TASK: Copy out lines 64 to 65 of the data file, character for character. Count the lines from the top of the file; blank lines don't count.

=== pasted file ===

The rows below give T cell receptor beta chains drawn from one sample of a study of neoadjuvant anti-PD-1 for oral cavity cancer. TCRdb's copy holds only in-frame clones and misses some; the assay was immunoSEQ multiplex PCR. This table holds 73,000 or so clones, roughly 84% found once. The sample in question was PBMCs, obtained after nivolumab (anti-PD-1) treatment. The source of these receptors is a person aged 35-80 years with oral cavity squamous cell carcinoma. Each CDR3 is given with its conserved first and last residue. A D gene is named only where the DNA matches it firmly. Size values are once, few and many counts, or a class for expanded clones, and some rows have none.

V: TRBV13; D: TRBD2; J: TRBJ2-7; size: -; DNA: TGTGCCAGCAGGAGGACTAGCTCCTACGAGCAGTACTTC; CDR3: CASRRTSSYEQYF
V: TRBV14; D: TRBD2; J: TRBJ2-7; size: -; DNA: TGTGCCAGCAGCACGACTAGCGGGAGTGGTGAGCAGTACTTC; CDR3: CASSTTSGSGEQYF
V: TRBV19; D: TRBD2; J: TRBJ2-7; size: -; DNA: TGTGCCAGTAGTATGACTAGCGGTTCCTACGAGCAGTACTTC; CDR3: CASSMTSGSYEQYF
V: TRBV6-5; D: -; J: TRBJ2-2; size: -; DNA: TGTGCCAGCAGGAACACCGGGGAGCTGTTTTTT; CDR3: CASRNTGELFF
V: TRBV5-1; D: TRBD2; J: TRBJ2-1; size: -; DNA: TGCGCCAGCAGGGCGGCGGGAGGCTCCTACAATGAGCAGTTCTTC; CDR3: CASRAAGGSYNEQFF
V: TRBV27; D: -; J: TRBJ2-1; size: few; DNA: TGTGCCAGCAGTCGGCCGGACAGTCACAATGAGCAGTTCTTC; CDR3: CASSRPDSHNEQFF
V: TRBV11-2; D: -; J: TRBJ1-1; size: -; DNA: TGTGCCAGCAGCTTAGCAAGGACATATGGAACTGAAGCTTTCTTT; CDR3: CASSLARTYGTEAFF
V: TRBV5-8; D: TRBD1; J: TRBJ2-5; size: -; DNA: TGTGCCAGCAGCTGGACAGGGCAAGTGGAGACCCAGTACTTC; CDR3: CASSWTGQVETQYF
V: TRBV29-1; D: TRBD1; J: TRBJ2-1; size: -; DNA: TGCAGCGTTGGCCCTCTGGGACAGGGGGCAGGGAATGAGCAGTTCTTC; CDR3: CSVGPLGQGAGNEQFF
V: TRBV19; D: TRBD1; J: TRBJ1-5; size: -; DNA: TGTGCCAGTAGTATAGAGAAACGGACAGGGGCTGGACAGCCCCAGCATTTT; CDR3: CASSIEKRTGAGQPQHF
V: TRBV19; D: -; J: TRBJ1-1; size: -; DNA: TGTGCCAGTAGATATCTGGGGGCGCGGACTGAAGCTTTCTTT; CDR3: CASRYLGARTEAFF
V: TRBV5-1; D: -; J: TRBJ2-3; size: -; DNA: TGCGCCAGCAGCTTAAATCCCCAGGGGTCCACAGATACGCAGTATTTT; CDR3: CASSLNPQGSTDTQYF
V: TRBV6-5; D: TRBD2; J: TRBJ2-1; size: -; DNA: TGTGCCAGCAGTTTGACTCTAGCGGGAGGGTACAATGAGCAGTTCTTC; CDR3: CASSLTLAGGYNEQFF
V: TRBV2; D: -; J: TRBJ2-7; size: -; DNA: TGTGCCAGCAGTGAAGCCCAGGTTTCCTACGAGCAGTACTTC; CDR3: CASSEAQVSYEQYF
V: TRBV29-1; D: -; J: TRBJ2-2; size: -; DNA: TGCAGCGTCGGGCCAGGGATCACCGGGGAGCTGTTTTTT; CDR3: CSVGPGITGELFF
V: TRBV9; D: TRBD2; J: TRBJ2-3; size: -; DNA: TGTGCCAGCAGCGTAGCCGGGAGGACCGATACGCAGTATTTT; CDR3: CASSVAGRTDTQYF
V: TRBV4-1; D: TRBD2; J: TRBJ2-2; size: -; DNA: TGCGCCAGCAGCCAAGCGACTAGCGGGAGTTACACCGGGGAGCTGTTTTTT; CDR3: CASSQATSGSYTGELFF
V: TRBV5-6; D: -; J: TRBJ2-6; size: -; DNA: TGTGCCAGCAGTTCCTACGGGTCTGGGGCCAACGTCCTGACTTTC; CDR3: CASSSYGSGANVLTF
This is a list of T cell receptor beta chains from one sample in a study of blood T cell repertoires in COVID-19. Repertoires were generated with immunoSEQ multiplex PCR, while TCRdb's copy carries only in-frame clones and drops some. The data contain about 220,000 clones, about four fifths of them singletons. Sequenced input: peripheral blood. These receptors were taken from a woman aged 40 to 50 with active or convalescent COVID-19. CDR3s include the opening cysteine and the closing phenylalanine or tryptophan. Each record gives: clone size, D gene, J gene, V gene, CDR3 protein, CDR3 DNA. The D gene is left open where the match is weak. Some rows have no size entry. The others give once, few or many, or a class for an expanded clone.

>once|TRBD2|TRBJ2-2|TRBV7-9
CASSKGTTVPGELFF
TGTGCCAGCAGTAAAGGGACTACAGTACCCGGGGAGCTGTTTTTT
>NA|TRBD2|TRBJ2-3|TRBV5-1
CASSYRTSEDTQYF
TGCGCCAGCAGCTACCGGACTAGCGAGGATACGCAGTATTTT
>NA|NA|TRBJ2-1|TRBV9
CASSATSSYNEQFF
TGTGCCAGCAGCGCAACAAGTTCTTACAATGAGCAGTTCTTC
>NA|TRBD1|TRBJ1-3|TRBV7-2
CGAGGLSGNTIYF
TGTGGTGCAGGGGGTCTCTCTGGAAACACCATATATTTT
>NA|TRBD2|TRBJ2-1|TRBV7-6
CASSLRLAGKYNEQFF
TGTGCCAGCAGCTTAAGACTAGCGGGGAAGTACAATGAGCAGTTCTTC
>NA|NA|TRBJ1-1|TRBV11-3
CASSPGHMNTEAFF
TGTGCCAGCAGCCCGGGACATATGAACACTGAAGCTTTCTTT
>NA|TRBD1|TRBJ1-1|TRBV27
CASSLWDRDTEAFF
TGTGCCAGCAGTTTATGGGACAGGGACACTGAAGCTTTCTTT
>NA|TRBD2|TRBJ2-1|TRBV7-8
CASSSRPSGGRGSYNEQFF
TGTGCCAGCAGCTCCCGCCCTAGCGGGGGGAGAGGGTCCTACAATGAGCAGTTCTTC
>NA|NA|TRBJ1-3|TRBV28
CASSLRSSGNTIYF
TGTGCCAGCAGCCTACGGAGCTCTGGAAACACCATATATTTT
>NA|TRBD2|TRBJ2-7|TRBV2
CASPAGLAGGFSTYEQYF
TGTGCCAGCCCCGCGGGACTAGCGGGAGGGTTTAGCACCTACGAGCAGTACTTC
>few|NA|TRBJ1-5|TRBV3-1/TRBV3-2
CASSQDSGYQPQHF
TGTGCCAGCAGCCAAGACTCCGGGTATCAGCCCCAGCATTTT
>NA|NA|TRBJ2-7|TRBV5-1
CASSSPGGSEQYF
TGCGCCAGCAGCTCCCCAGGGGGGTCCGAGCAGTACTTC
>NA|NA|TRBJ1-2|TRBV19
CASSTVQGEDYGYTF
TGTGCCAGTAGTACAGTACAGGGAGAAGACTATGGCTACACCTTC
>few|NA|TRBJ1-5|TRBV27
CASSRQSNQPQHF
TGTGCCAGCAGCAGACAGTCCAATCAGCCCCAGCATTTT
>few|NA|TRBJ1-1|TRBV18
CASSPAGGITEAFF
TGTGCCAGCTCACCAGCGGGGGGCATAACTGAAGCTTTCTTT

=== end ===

CASSPAGGITEAFF
TGTGCCAGCTCACCAGCGGGGGGCATAACTGAAGCTTTCTTT